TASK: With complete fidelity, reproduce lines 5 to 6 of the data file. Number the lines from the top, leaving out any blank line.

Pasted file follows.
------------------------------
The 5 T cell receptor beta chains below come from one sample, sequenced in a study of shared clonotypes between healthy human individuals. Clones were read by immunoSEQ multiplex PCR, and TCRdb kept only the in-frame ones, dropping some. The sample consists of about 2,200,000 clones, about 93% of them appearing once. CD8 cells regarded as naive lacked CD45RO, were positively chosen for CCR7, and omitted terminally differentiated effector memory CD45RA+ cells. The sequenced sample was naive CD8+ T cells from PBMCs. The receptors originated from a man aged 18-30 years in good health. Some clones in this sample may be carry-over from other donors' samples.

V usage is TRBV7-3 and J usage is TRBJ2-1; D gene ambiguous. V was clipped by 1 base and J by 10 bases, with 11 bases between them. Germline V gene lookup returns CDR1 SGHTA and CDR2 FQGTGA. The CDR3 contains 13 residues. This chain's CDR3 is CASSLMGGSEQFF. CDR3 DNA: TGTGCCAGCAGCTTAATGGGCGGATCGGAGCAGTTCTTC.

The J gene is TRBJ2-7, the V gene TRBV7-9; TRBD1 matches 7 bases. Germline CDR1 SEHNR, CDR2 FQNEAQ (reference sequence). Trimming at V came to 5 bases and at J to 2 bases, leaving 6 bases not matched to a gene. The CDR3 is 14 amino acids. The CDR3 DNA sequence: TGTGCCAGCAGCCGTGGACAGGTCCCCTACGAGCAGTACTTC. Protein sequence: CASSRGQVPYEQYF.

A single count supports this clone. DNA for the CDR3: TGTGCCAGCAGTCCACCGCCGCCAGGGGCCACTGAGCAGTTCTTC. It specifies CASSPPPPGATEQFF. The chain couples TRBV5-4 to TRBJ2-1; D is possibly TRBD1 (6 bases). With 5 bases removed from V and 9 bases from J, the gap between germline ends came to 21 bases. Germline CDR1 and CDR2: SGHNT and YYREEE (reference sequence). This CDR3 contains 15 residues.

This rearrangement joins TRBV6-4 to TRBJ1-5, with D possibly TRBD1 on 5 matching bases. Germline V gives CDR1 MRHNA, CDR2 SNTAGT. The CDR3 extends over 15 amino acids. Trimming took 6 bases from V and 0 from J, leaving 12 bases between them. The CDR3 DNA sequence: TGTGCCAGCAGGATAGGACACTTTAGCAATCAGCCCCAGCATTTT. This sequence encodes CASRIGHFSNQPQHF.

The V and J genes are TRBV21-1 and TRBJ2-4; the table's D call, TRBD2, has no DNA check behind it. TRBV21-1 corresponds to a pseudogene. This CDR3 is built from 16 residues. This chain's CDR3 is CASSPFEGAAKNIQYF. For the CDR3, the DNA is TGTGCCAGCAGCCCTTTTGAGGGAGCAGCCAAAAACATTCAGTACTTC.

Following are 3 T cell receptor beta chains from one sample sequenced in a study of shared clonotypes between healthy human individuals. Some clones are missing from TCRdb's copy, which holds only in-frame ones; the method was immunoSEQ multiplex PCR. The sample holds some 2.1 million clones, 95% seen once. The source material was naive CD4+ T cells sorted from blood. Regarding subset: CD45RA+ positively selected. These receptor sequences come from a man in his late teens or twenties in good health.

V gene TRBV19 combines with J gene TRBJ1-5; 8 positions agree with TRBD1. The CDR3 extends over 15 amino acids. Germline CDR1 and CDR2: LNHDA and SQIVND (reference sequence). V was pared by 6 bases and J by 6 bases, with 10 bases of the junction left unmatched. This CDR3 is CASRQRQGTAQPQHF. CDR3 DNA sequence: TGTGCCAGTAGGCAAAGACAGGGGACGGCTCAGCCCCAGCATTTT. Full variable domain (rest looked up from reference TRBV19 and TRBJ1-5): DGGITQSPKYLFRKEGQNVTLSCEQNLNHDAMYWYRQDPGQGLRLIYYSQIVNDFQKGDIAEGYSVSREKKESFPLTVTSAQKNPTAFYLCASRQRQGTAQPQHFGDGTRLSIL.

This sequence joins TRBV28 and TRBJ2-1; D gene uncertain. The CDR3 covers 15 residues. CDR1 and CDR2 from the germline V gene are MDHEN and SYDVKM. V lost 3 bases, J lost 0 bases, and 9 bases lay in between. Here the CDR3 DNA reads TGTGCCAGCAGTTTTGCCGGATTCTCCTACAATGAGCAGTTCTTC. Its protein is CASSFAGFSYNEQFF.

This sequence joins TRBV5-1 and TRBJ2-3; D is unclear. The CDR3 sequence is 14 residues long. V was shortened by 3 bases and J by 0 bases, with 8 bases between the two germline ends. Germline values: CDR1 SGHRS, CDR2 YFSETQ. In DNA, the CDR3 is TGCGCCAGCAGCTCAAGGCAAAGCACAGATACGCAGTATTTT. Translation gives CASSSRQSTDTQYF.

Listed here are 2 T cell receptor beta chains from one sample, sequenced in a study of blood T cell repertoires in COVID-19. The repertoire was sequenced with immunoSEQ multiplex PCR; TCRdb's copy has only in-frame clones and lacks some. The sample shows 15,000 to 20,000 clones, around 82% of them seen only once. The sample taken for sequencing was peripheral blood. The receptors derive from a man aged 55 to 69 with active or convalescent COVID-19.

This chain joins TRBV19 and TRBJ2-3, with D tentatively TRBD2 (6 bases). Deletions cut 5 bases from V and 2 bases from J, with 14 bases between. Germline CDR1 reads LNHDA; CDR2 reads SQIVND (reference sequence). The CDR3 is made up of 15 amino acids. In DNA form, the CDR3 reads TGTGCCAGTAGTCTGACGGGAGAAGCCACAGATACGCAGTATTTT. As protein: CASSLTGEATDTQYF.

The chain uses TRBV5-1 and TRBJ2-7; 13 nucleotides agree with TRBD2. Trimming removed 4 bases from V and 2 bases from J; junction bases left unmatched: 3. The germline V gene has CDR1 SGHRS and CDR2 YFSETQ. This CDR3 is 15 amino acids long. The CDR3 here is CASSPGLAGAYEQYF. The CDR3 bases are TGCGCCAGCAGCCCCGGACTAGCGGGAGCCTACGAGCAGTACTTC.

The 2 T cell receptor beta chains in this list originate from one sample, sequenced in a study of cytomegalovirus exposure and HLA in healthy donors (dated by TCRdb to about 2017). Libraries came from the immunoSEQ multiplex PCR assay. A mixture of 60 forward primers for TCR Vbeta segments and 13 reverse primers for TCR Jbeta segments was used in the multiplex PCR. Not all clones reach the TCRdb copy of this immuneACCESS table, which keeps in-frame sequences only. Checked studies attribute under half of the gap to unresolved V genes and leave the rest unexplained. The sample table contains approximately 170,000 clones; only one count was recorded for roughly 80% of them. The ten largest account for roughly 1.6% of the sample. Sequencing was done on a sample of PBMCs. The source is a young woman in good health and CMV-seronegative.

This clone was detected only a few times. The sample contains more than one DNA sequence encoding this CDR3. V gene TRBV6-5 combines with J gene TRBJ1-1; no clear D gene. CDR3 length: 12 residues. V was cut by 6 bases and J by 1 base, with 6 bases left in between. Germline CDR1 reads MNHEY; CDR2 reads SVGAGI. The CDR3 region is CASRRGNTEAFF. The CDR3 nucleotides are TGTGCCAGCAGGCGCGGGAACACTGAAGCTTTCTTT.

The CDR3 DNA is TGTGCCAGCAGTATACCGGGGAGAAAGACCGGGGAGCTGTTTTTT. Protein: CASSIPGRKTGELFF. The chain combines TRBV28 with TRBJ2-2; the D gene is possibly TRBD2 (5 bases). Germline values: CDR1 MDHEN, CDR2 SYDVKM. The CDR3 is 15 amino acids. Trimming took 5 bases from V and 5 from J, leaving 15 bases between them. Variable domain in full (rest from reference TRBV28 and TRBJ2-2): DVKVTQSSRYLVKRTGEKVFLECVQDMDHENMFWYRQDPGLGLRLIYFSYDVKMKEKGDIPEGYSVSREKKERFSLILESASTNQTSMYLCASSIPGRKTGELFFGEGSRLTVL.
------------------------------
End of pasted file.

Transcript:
This rearrangement joins TRBV6-4 to TRBJ1-5, with D possibly TRBD1 on 5 matching bases. Germline V gives CDR1 MRHNA, CDR2 SNTAGT. The CDR3 extends over 15 amino acids. Trimming took 6 bases from V and 0 from J, leaving 12 bases between them. The CDR3 DNA sequence: TGTGCCAGCAGGATAGGACACTTTAGCAATCAGCCCCAGCATTTT. This sequence encodes CASRIGHFSNQPQHF.

The V and J genes are TRBV21-1 and TRBJ2-4; the table's D call, TRBD2, has no DNA check behind it. TRBV21-1 corresponds to a pseudogene. This CDR3 is built from 16 residues. This chain's CDR3 is CASSPFEGAAKNIQYF. For the CDR3, the DNA is TGTGCCAGCAGCCCTTTTGAGGGAGCAGCCAAAAACATTCAGTACTTC.